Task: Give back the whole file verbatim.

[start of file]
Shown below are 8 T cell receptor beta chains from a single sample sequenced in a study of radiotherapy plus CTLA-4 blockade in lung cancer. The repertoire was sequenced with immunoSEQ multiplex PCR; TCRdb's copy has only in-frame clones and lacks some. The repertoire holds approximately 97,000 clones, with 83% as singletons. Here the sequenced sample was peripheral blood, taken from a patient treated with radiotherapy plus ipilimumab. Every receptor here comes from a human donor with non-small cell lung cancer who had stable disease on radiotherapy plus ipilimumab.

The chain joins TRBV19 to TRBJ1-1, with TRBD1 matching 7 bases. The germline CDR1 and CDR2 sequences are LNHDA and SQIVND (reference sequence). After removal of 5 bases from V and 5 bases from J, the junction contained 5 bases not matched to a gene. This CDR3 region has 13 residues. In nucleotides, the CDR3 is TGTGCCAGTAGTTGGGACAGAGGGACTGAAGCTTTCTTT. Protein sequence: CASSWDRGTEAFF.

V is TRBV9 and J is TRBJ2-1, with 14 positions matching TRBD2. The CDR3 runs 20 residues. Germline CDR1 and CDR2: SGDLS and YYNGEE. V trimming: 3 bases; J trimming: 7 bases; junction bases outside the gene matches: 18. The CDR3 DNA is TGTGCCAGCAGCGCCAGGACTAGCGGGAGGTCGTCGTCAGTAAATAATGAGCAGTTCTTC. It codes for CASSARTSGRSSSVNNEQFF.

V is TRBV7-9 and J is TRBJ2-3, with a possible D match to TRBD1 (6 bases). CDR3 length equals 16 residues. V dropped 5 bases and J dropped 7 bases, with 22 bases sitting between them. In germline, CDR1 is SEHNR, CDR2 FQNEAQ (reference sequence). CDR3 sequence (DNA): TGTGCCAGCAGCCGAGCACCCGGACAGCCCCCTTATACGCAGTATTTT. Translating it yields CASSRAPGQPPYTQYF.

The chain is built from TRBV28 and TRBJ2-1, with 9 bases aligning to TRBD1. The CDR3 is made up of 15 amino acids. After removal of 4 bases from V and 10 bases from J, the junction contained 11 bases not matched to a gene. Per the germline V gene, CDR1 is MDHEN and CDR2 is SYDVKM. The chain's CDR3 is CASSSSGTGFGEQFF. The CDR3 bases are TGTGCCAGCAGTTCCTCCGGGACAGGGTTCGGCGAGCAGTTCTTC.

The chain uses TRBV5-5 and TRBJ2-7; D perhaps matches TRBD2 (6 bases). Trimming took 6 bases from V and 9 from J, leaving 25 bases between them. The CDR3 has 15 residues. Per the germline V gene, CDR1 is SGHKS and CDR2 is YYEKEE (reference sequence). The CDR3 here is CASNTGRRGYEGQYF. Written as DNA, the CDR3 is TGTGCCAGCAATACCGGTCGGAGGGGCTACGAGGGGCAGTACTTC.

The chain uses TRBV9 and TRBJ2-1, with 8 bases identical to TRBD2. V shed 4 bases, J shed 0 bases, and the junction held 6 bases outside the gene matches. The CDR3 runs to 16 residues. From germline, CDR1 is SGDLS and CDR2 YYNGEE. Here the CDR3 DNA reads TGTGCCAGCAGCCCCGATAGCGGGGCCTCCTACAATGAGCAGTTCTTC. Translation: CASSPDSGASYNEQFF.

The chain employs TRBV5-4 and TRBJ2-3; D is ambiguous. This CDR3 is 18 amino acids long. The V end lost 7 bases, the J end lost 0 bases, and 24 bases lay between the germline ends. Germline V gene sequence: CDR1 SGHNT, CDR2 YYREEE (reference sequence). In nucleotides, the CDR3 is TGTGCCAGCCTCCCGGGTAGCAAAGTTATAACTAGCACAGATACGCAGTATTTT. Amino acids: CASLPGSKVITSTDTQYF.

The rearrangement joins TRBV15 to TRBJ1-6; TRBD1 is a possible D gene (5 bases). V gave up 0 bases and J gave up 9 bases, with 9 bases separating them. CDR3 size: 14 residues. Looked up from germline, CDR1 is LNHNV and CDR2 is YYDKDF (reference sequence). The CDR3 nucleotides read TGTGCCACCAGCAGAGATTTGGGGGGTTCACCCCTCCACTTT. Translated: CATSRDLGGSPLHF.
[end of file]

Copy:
Shown below are 8 T cell receptor beta chains from a single sample sequenced in a study of radiotherapy plus CTLA-4 blockade in lung cancer. The repertoire was sequenced with immunoSEQ multiplex PCR; TCRdb's copy has only in-frame clones and lacks some. The repertoire holds approximately 97,000 clones, with 83% as singletons. Here the sequenced sample was peripheral blood, taken from a patient treated with radiotherapy plus ipilimumab. Every receptor here comes from a human donor with non-small cell lung cancer who had stable disease on radiotherapy plus ipilimumab.

The chain joins TRBV19 to TRBJ1-1, with TRBD1 matching 7 bases. The germline CDR1 and CDR2 sequences are LNHDA and SQIVND (reference sequence). After removal of 5 bases from V and 5 bases from J, the junction contained 5 bases not matched to a gene. This CDR3 region has 13 residues. In nucleotides, the CDR3 is TGTGCCAGTAGTTGGGACAGAGGGACTGAAGCTTTCTTT. Protein sequence: CASSWDRGTEAFF.

V is TRBV9 and J is TRBJ2-1, with 14 positions matching TRBD2. The CDR3 runs 20 residues. Germline CDR1 and CDR2: SGDLS and YYNGEE. V trimming: 3 bases; J trimming: 7 bases; junction bases outside the gene matches: 18. The CDR3 DNA is TGTGCCAGCAGCGCCAGGACTAGCGGGAGGTCGTCGTCAGTAAATAATGAGCAGTTCTTC. It codes for CASSARTSGRSSSVNNEQFF.

V is TRBV7-9 and J is TRBJ2-3, with a possible D match to TRBD1 (6 bases). CDR3 length equals 16 residues. V dropped 5 bases and J dropped 7 bases, with 22 bases sitting between them. In germline, CDR1 is SEHNR, CDR2 FQNEAQ (reference sequence). CDR3 sequence (DNA): TGTGCCAGCAGCCGAGCACCCGGACAGCCCCCTTATACGCAGTATTTT. Translating it yields CASSRAPGQPPYTQYF.

The chain is built from TRBV28 and TRBJ2-1, with 9 bases aligning to TRBD1. The CDR3 is made up of 15 amino acids. After removal of 4 bases from V and 10 bases from J, the junction contained 11 bases not matched to a gene. Per the germline V gene, CDR1 is MDHEN and CDR2 is SYDVKM. The chain's CDR3 is CASSSSGTGFGEQFF. The CDR3 bases are TGTGCCAGCAGTTCCTCCGGGACAGGGTTCGGCGAGCAGTTCTTC.

The chain uses TRBV5-5 and TRBJ2-7; D perhaps matches TRBD2 (6 bases). Trimming took 6 bases from V and 9 from J, leaving 25 bases between them. The CDR3 has 15 residues. Per the germline V gene, CDR1 is SGHKS and CDR2 is YYEKEE (reference sequence). The CDR3 here is CASNTGRRGYEGQYF. Written as DNA, the CDR3 is TGTGCCAGCAATACCGGTCGGAGGGGCTACGAGGGGCAGTACTTC.

The chain uses TRBV9 and TRBJ2-1, with 8 bases identical to TRBD2. V shed 4 bases, J shed 0 bases, and the junction held 6 bases outside the gene matches. The CDR3 runs to 16 residues. From germline, CDR1 is SGDLS and CDR2 YYNGEE. Here the CDR3 DNA reads TGTGCCAGCAGCCCCGATAGCGGGGCCTCCTACAATGAGCAGTTCTTC. Translation: CASSPDSGASYNEQFF.

The chain employs TRBV5-4 and TRBJ2-3; D is ambiguous. This CDR3 is 18 amino acids long. The V end lost 7 bases, the J end lost 0 bases, and 24 bases lay between the germline ends. Germline V gene sequence: CDR1 SGHNT, CDR2 YYREEE (reference sequence). In nucleotides, the CDR3 is TGTGCCAGCCTCCCGGGTAGCAAAGTTATAACTAGCACAGATACGCAGTATTTT. Amino acids: CASLPGSKVITSTDTQYF.

The rearrangement joins TRBV15 to TRBJ1-6; TRBD1 is a possible D gene (5 bases). V gave up 0 bases and J gave up 9 bases, with 9 bases separating them. CDR3 size: 14 residues. Looked up from germline, CDR1 is LNHNV and CDR2 is YYDKDF (reference sequence). The CDR3 nucleotides read TGTGCCACCAGCAGAGATTTGGGGGGTTCACCCCTCCACTTT. Translated: CATSRDLGGSPLHF.